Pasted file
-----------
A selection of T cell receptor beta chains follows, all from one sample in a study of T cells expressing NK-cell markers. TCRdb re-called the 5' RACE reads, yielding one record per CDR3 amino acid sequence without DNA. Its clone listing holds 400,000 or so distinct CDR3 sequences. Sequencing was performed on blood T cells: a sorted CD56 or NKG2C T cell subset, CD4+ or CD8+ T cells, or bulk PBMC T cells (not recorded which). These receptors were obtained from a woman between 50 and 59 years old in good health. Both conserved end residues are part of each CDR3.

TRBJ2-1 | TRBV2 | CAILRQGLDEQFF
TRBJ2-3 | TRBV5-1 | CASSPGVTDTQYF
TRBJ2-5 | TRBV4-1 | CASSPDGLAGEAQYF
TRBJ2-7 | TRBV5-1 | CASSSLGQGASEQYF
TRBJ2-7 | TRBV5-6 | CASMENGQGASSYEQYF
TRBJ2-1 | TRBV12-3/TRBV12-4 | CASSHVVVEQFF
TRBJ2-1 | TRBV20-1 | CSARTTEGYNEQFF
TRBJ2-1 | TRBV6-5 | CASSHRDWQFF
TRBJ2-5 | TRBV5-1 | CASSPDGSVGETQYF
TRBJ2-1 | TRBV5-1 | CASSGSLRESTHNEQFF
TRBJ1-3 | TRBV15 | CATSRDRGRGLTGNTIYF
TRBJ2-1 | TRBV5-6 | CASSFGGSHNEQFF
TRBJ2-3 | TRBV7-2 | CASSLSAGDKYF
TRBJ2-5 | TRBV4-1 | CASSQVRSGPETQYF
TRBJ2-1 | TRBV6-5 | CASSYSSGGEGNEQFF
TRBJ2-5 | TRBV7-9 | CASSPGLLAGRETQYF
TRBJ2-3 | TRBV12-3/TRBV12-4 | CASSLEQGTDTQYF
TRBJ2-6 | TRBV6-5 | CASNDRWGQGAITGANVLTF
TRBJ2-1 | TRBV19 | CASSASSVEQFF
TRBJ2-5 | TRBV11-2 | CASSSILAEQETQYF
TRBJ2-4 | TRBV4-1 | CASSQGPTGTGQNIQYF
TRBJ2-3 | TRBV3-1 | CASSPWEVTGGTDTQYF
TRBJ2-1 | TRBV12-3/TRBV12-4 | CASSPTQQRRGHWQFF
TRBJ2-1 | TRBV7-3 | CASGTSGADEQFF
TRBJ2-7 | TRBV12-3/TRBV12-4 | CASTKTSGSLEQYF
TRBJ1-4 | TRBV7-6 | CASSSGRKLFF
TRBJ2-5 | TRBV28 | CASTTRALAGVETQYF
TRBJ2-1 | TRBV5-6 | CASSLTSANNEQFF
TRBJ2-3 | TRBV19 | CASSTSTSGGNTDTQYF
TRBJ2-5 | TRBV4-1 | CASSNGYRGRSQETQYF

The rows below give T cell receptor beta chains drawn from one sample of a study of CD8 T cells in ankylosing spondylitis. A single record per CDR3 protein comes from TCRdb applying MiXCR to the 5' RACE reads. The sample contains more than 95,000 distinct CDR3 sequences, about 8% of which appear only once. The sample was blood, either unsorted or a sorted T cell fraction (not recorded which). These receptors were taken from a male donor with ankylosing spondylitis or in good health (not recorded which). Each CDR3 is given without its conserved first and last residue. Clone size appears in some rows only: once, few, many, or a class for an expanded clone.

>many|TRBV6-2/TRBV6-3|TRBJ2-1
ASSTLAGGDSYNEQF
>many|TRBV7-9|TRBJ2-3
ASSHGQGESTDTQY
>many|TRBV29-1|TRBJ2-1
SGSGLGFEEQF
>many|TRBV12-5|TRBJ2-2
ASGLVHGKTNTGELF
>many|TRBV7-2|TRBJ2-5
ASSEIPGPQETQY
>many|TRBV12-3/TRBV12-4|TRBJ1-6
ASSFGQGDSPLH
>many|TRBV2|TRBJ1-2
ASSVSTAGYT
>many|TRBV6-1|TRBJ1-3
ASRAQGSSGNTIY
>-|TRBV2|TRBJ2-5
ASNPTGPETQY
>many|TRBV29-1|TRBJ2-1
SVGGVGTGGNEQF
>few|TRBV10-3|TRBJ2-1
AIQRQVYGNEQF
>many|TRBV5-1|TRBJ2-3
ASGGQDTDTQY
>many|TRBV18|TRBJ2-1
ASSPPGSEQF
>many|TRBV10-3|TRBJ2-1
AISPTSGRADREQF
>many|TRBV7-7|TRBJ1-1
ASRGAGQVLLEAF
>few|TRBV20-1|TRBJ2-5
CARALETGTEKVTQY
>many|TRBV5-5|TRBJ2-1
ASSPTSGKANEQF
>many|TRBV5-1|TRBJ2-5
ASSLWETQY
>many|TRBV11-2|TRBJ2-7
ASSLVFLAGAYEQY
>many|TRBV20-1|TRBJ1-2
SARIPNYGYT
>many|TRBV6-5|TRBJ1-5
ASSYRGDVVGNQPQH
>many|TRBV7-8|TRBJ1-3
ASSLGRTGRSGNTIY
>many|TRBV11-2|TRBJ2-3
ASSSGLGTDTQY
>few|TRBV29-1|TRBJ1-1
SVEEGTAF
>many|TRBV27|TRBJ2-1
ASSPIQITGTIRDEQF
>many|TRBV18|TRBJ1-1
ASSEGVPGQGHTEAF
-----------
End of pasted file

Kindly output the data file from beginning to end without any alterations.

A selection of T cell receptor beta chains follows, all from one sample in a study of T cells expressing NK-cell markers. TCRdb re-called the 5' RACE reads, yielding one record per CDR3 amino acid sequence without DNA. Its clone listing holds 400,000 or so distinct CDR3 sequences. Sequencing was performed on blood T cells: a sorted CD56 or NKG2C T cell subset, CD4+ or CD8+ T cells, or bulk PBMC T cells (not recorded which). These receptors were obtained from a woman between 50 and 59 years old in good health. Both conserved end residues are part of each CDR3.

TRBJ2-1 | TRBV2 | CAILRQGLDEQFF
TRBJ2-3 | TRBV5-1 | CASSPGVTDTQYF
TRBJ2-5 | TRBV4-1 | CASSPDGLAGEAQYF
TRBJ2-7 | TRBV5-1 | CASSSLGQGASEQYF
TRBJ2-7 | TRBV5-6 | CASMENGQGASSYEQYF
TRBJ2-1 | TRBV12-3/TRBV12-4 | CASSHVVVEQFF
TRBJ2-1 | TRBV20-1 | CSARTTEGYNEQFF
TRBJ2-1 | TRBV6-5 | CASSHRDWQFF
TRBJ2-5 | TRBV5-1 | CASSPDGSVGETQYF
TRBJ2-1 | TRBV5-1 | CASSGSLRESTHNEQFF
TRBJ1-3 | TRBV15 | CATSRDRGRGLTGNTIYF
TRBJ2-1 | TRBV5-6 | CASSFGGSHNEQFF
TRBJ2-3 | TRBV7-2 | CASSLSAGDKYF
TRBJ2-5 | TRBV4-1 | CASSQVRSGPETQYF
TRBJ2-1 | TRBV6-5 | CASSYSSGGEGNEQFF
TRBJ2-5 | TRBV7-9 | CASSPGLLAGRETQYF
TRBJ2-3 | TRBV12-3/TRBV12-4 | CASSLEQGTDTQYF
TRBJ2-6 | TRBV6-5 | CASNDRWGQGAITGANVLTF
TRBJ2-1 | TRBV19 | CASSASSVEQFF
TRBJ2-5 | TRBV11-2 | CASSSILAEQETQYF
TRBJ2-4 | TRBV4-1 | CASSQGPTGTGQNIQYF
TRBJ2-3 | TRBV3-1 | CASSPWEVTGGTDTQYF
TRBJ2-1 | TRBV12-3/TRBV12-4 | CASSPTQQRRGHWQFF
TRBJ2-1 | TRBV7-3 | CASGTSGADEQFF
TRBJ2-7 | TRBV12-3/TRBV12-4 | CASTKTSGSLEQYF
TRBJ1-4 | TRBV7-6 | CASSSGRKLFF
TRBJ2-5 | TRBV28 | CASTTRALAGVETQYF
TRBJ2-1 | TRBV5-6 | CASSLTSANNEQFF
TRBJ2-3 | TRBV19 | CASSTSTSGGNTDTQYF
TRBJ2-5 | TRBV4-1 | CASSNGYRGRSQETQYF

The rows below give T cell receptor beta chains drawn from one sample of a study of CD8 T cells in ankylosing spondylitis. A single record per CDR3 protein comes from TCRdb applying MiXCR to the 5' RACE reads. The sample contains more than 95,000 distinct CDR3 sequences, about 8% of which appear only once. The sample was blood, either unsorted or a sorted T cell fraction (not recorded which). These receptors were taken from a male donor with ankylosing spondylitis or in good health (not recorded which). Each CDR3 is given without its conserved first and last residue. Clone size appears in some rows only: once, few, many, or a class for an expanded clone.

>many|TRBV6-2/TRBV6-3|TRBJ2-1
ASSTLAGGDSYNEQF
>many|TRBV7-9|TRBJ2-3
ASSHGQGESTDTQY
>many|TRBV29-1|TRBJ2-1
SGSGLGFEEQF
>many|TRBV12-5|TRBJ2-2
ASGLVHGKTNTGELF
>many|TRBV7-2|TRBJ2-5
ASSEIPGPQETQY
>many|TRBV12-3/TRBV12-4|TRBJ1-6
ASSFGQGDSPLH
>many|TRBV2|TRBJ1-2
ASSVSTAGYT
>many|TRBV6-1|TRBJ1-3
ASRAQGSSGNTIY
>-|TRBV2|TRBJ2-5
ASNPTGPETQY
>many|TRBV29-1|TRBJ2-1
SVGGVGTGGNEQF
>few|TRBV10-3|TRBJ2-1
AIQRQVYGNEQF
>many|TRBV5-1|TRBJ2-3
ASGGQDTDTQY
>many|TRBV18|TRBJ2-1
ASSPPGSEQF
>many|TRBV10-3|TRBJ2-1
AISPTSGRADREQF
>many|TRBV7-7|TRBJ1-1
ASRGAGQVLLEAF
>few|TRBV20-1|TRBJ2-5
CARALETGTEKVTQY
>many|TRBV5-5|TRBJ2-1
ASSPTSGKANEQF
>many|TRBV5-1|TRBJ2-5
ASSLWETQY
>many|TRBV11-2|TRBJ2-7
ASSLVFLAGAYEQY
>many|TRBV20-1|TRBJ1-2
SARIPNYGYT
>many|TRBV6-5|TRBJ1-5
ASSYRGDVVGNQPQH
>many|TRBV7-8|TRBJ1-3
ASSLGRTGRSGNTIY
>many|TRBV11-2|TRBJ2-3
ASSSGLGTDTQY
>few|TRBV29-1|TRBJ1-1
SVEEGTAF
>many|TRBV27|TRBJ2-1
ASSPIQITGTIRDEQF
>many|TRBV18|TRBJ1-1
ASSEGVPGQGHTEAF